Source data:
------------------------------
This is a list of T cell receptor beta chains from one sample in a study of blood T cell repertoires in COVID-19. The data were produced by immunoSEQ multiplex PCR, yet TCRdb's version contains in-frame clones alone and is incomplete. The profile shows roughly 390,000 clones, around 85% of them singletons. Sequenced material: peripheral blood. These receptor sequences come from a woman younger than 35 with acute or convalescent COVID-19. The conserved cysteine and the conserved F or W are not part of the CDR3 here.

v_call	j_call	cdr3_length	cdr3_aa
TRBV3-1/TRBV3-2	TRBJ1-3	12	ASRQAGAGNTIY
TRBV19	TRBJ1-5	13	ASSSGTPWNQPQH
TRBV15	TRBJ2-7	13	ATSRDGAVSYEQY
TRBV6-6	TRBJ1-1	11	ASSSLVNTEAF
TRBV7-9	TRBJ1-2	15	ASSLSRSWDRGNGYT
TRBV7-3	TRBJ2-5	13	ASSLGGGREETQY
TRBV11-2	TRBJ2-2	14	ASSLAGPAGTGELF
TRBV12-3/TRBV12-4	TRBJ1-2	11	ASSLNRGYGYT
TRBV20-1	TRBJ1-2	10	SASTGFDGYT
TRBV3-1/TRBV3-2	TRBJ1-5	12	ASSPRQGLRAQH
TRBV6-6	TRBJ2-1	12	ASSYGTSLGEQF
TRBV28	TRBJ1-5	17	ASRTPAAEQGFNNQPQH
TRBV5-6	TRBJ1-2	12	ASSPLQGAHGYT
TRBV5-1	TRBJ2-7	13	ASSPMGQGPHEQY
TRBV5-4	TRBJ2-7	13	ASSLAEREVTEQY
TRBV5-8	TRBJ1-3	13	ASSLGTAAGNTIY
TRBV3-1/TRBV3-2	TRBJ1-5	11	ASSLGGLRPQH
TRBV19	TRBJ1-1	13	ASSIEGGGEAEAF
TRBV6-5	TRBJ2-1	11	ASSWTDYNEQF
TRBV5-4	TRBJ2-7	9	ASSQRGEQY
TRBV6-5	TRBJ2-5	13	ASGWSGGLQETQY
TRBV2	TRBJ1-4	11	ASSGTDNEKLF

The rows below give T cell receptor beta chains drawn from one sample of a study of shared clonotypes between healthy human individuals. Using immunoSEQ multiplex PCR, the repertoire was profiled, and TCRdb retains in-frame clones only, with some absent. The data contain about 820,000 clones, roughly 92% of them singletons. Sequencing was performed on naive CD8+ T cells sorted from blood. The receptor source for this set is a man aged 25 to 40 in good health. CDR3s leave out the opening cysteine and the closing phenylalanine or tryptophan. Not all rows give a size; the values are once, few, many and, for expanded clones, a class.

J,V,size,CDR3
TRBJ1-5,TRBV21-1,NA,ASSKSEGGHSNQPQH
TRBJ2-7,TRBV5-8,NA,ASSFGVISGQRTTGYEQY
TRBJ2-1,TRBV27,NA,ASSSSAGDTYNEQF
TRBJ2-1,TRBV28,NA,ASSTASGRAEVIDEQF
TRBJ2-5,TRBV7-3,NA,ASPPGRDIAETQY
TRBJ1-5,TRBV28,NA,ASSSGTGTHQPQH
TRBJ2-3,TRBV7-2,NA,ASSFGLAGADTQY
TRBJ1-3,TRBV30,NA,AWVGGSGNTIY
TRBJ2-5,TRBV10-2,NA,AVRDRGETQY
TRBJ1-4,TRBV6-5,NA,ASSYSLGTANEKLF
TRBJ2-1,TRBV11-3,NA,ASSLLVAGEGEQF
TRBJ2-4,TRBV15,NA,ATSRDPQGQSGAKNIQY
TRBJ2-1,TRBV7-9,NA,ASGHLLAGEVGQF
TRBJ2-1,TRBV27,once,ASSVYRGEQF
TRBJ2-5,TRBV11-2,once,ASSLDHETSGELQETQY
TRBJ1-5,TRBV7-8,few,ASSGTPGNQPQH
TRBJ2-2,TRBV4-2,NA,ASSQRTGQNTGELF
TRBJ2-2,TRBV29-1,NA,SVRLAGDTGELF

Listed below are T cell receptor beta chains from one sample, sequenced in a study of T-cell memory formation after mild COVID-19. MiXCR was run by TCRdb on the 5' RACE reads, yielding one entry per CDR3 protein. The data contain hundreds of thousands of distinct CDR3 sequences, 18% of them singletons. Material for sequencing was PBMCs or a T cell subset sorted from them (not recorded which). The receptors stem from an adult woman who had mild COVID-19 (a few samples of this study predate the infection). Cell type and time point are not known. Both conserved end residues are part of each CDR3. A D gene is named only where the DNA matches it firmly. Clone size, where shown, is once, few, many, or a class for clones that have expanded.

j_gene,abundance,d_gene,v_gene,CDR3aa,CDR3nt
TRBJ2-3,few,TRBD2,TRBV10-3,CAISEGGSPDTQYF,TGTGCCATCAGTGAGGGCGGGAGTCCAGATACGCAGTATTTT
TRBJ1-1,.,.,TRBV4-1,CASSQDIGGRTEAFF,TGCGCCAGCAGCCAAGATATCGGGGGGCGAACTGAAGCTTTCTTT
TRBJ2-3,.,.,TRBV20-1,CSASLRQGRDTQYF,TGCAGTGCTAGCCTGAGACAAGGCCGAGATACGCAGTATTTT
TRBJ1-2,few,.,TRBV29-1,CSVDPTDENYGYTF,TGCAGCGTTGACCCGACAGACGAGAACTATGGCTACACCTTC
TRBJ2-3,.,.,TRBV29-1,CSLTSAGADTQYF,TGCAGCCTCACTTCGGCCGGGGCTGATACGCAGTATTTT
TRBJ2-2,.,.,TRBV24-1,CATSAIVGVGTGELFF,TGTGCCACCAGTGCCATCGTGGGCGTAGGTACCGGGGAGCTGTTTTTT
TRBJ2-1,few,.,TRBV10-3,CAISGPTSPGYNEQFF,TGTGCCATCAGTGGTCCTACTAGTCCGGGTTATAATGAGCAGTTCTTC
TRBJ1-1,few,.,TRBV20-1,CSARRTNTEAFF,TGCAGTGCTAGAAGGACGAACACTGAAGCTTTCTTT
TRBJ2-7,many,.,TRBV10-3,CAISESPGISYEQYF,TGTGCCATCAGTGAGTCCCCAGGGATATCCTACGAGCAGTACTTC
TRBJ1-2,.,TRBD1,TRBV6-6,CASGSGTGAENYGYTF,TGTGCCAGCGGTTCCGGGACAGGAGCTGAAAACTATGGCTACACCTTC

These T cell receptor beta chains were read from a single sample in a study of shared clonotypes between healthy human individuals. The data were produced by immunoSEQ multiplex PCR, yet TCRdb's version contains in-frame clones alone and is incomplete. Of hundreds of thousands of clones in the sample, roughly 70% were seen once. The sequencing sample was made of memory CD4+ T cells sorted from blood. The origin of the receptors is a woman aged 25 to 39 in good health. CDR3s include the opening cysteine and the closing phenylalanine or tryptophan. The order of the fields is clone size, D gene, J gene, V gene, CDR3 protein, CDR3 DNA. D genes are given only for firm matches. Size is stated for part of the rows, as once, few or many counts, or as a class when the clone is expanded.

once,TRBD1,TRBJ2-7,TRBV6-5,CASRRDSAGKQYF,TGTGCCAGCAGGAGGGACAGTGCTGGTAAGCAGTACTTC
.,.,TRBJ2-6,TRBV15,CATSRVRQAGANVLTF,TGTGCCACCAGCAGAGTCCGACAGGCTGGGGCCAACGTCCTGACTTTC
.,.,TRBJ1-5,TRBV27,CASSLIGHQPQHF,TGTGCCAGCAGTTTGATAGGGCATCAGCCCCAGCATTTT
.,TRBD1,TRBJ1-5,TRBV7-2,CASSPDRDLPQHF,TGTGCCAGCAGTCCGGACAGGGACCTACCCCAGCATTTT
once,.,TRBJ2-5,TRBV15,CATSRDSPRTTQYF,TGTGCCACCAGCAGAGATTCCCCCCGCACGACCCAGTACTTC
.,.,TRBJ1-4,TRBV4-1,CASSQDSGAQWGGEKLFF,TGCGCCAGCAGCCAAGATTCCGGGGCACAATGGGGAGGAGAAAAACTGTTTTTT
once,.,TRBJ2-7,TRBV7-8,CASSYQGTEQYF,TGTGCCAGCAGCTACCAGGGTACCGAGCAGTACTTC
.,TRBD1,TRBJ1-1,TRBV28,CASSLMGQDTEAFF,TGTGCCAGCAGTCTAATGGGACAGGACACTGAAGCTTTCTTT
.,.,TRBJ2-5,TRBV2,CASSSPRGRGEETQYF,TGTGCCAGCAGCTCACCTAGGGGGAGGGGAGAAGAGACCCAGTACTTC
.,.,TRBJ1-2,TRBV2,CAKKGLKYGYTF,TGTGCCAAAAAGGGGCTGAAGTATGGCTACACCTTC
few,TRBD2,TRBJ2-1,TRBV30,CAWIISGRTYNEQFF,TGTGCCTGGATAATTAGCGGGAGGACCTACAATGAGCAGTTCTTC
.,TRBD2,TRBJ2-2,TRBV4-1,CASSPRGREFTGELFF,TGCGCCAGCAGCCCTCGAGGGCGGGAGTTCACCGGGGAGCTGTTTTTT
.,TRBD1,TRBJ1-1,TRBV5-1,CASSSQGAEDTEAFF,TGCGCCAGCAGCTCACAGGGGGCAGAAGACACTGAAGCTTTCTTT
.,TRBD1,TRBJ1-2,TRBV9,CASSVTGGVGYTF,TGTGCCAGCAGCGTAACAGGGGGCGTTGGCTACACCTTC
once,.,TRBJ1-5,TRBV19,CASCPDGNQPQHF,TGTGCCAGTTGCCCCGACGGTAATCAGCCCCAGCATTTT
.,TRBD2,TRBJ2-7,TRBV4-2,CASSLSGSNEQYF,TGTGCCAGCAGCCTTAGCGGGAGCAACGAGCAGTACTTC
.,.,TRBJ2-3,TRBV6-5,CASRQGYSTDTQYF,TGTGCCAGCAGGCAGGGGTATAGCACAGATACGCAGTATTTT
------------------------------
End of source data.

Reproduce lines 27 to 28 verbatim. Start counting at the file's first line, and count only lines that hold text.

TRBJ1-5,TRBV21-1,NA,ASSKSEGGHSNQPQH
TRBJ2-7,TRBV5-8,NA,ASSFGVISGQRTTGYEQY